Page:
It Only Takes a Whisper

Nineteenth Sunday of Ordinary Time- A

It was only a tiny whisper, we’re told, that made Elijah realize that he was standing square in the presence of God—just a little whisper amid driving winds, earthquakes, and infernos. None of the tremendous sounds and shakes drew the prophet from his shelter in the cave. Instead, the tiniest thing, a minute inclination surrounded by chaos, prompted the bold prophet to display such evident humility in hiding his face in his cloak.

Was it the same whisper that Peter heard from the boat?  Even though buffeted by strong winds and high waves, one tiny word that gives Peter the courage to step outside — to step away from his shelter against the ferocious storm.

Lord, if it is you, command me to come to you on the water.” Let me walk outside of the safety of this boat, even though the sea rages. Jesus says, “Come.” One simple word, calmly and softly pronounced by the Savior. One solitary word was heard over the raging noise of the waters and the driving wind.

Divine words convinced Peter and Elijah to step outside their shelters to meet God amidst the storm, to meet the One who has complete power even over the tempest. Even in their fright and fear, the two pivotal characters in scripture have faith to trust the Word of God.  Something in the Word of God resonates deep within these two men.  

The whisper is most often heard from within, not from outside. The Word doesn’t manifest itself like a mighty storm; it is often an almost imperceptible whisper engaging the conscience but not overpowering it.  The Word is meant to communicate in the deepest recesses of existence and not through our ears.  And this is why it holds such power over us – commanding us to do what looks foolish and impossible — walking on water and leaving our places of refuge to go beyond even if our senses are screaming for us to stop.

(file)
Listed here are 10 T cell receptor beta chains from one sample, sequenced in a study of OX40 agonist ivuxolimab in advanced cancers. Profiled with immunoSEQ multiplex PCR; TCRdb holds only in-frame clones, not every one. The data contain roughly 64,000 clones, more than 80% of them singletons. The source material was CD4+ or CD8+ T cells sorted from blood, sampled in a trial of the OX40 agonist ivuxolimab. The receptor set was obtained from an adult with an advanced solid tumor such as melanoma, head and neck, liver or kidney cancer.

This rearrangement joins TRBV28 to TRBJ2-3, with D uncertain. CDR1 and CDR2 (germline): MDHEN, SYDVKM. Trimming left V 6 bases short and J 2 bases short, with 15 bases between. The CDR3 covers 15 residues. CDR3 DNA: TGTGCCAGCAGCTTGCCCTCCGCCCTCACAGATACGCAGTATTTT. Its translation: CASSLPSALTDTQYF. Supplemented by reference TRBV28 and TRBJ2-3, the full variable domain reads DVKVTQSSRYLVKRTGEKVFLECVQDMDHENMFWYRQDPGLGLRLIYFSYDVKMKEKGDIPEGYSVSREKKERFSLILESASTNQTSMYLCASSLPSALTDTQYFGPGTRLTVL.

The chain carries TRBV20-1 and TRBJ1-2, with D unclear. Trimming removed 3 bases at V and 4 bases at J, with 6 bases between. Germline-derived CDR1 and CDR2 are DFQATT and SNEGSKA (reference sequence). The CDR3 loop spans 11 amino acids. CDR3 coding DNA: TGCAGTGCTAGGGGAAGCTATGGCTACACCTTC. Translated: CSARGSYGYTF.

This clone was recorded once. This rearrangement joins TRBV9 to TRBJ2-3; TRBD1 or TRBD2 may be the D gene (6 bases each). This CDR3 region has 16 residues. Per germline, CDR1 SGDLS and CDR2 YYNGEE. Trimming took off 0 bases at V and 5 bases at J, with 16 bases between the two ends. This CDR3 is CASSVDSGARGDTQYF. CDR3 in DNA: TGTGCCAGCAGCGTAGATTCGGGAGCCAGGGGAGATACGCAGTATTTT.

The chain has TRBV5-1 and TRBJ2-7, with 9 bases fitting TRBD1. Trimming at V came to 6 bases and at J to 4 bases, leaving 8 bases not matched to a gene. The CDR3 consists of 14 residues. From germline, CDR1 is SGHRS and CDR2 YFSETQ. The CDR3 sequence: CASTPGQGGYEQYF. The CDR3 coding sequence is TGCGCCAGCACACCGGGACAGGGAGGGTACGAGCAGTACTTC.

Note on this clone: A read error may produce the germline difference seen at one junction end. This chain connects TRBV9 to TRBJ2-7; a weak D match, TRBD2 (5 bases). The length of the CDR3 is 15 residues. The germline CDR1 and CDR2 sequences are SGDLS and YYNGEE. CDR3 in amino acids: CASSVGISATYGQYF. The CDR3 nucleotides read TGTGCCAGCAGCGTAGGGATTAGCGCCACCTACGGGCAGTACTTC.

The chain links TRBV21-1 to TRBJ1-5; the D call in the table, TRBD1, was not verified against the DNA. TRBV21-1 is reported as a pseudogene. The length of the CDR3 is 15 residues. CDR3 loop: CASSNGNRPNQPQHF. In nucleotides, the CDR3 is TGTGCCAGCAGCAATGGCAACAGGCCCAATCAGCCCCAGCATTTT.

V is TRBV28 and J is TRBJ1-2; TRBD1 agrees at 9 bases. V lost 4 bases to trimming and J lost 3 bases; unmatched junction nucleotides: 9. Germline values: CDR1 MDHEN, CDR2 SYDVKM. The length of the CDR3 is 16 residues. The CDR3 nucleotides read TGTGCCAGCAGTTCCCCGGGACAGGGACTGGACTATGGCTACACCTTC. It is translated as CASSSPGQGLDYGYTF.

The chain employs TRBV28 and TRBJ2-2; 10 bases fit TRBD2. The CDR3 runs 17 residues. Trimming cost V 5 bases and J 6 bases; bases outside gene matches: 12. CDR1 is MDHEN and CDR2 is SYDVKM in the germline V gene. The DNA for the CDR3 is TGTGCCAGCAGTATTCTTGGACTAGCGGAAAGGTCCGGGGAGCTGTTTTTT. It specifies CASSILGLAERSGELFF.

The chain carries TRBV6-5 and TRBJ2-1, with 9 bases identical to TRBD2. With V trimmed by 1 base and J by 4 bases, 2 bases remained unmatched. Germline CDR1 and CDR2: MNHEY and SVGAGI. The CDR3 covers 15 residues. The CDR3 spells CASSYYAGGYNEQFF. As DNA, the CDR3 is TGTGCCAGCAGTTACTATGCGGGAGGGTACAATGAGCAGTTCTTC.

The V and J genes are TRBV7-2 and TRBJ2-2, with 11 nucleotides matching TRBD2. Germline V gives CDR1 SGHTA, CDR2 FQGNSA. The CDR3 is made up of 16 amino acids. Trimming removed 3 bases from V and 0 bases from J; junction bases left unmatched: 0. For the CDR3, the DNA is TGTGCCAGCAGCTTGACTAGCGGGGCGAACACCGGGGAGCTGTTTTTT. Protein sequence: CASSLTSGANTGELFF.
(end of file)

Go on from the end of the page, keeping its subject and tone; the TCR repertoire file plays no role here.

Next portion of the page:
The whisper coaxes us out of our shanty where we might feel safe but ultimately leaves us in spiritual poverty. This is, after all, why Elijah was sent to the mountain in the first place. “He prayed for death: ‘Enough Lord! Take my life, for I am no better than my ancestors.’” God would have none of that, so he whispers to the prophet, expressing his love, hope, and life. God’s conversation with Elijah was not an isolated occurrence; it happens all the time, even to those who are not prophets or apostles. The Word comes to you and me every day; all we need to do is respond and have the faith to believe that the space we are in now isn’t as optimal as we first thought.      

Isn’t this why Peter could walk on water?  When he listened and believed, Peter began to share God’s life Jesus offered him.  The marvel is not so much that the divine Jesus could walk on water; one can only expect that from God. But what is extraordinary is that Peter (and you and me) can do the same. We can walk through the raging waters of disappointment, discouragement, and disillusionment. We can do the same as Peter when hearts, minds, and souls are fixed on and receptive to the life of God offered through the person of Christ.  We can care for another and forgive as God does.

Such an excellent gift; the sharing of what is divine with we who are human. Astonishingly, Elijah heard the whispering. Shockingly, Peter was coaxed from the boat. It is out of the ordinary when we can go through the storms of our life, remain whole, and even become better because of it when God bestows his life on us.  

The Word is spoken to us within, like a whisper, and enlightens our conscience to act and move toward the life of God. The Word, more powerful than anything, can bring us out of our caves, bring light to our darkness, and even walk on water if only we trust and respond to the whisper of God.  

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